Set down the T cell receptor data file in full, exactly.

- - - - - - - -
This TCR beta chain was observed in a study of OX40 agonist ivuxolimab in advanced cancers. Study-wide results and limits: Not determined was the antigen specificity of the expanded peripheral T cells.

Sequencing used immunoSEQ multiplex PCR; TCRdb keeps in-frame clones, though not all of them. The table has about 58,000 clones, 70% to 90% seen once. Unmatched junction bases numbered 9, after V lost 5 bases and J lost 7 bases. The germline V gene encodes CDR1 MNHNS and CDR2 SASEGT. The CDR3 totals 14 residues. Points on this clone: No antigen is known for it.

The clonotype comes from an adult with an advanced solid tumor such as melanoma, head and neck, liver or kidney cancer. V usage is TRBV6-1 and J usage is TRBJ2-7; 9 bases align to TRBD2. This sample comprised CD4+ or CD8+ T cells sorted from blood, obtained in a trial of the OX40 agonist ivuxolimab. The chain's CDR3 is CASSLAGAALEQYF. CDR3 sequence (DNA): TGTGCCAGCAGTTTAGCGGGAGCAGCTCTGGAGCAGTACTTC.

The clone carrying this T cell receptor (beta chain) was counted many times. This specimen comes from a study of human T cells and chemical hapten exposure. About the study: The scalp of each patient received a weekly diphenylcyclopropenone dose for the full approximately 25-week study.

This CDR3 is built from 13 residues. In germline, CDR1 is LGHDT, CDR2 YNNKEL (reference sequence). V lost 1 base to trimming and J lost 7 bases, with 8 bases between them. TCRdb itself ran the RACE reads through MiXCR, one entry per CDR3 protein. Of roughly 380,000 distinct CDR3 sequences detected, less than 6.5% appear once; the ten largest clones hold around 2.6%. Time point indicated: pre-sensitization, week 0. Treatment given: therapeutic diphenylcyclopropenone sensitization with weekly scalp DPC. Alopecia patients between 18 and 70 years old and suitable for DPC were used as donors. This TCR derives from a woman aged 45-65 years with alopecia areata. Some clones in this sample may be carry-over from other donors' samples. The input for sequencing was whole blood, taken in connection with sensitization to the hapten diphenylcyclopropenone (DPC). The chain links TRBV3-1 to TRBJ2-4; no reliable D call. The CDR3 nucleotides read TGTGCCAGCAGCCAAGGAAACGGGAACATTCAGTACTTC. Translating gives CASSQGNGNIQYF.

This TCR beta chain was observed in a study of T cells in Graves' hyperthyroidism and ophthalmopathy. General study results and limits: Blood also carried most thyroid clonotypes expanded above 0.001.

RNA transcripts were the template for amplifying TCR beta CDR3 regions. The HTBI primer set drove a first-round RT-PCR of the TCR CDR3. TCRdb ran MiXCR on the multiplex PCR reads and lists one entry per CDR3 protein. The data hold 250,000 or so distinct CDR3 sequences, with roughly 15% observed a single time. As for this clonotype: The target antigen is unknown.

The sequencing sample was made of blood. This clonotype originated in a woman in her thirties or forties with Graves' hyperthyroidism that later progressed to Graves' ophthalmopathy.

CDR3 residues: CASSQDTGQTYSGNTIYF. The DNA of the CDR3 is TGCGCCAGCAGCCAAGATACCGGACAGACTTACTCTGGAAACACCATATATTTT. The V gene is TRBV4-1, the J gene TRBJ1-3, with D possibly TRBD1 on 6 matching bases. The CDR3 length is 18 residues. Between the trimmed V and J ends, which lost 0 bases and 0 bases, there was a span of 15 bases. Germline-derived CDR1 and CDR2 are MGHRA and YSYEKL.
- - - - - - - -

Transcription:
This TCR beta chain was observed in a study of OX40 agonist ivuxolimab in advanced cancers. Study-wide results and limits: Not determined was the antigen specificity of the expanded peripheral T cells.

Sequencing used immunoSEQ multiplex PCR; TCRdb keeps in-frame clones, though not all of them. The table has about 58,000 clones, 70% to 90% seen once. Unmatched junction bases numbered 9, after V lost 5 bases and J lost 7 bases. The germline V gene encodes CDR1 MNHNS and CDR2 SASEGT. The CDR3 totals 14 residues. Points on this clone: No antigen is known for it.

The clonotype comes from an adult with an advanced solid tumor such as melanoma, head and neck, liver or kidney cancer. V usage is TRBV6-1 and J usage is TRBJ2-7; 9 bases align to TRBD2. This sample comprised CD4+ or CD8+ T cells sorted from blood, obtained in a trial of the OX40 agonist ivuxolimab. The chain's CDR3 is CASSLAGAALEQYF. CDR3 sequence (DNA): TGTGCCAGCAGTTTAGCGGGAGCAGCTCTGGAGCAGTACTTC.

The clone carrying this T cell receptor (beta chain) was counted many times. This specimen comes from a study of human T cells and chemical hapten exposure. About the study: The scalp of each patient received a weekly diphenylcyclopropenone dose for the full approximately 25-week study.

This CDR3 is built from 13 residues. In germline, CDR1 is LGHDT, CDR2 YNNKEL (reference sequence). V lost 1 base to trimming and J lost 7 bases, with 8 bases between them. TCRdb itself ran the RACE reads through MiXCR, one entry per CDR3 protein. Of roughly 380,000 distinct CDR3 sequences detected, less than 6.5% appear once; the ten largest clones hold around 2.6%. Time point indicated: pre-sensitization, week 0. Treatment given: therapeutic diphenylcyclopropenone sensitization with weekly scalp DPC. Alopecia patients between 18 and 70 years old and suitable for DPC were used as donors. This TCR derives from a woman aged 45-65 years with alopecia areata. Some clones in this sample may be carry-over from other donors' samples. The input for sequencing was whole blood, taken in connection with sensitization to the hapten diphenylcyclopropenone (DPC). The chain links TRBV3-1 to TRBJ2-4; no reliable D call. The CDR3 nucleotides read TGTGCCAGCAGCCAAGGAAACGGGAACATTCAGTACTTC. Translating gives CASSQGNGNIQYF.

This TCR beta chain was observed in a study of T cells in Graves' hyperthyroidism and ophthalmopathy. General study results and limits: Blood also carried most thyroid clonotypes expanded above 0.001.

RNA transcripts were the template for amplifying TCR beta CDR3 regions. The HTBI primer set drove a first-round RT-PCR of the TCR CDR3. TCRdb ran MiXCR on the multiplex PCR reads and lists one entry per CDR3 protein. The data hold 250,000 or so distinct CDR3 sequences, with roughly 15% observed a single time. As for this clonotype: The target antigen is unknown.

The sequencing sample was made of blood. This clonotype originated in a woman in her thirties or forties with Graves' hyperthyroidism that later progressed to Graves' ophthalmopathy.

CDR3 residues: CASSQDTGQTYSGNTIYF. The DNA of the CDR3 is TGCGCCAGCAGCCAAGATACCGGACAGACTTACTCTGGAAACACCATATATTTT. The V gene is TRBV4-1, the J gene TRBJ1-3, with D possibly TRBD1 on 6 matching bases. The CDR3 length is 18 residues. Between the trimmed V and J ends, which lost 0 bases and 0 bases, there was a span of 15 bases. Germline-derived CDR1 and CDR2 are MGHRA and YSYEKL.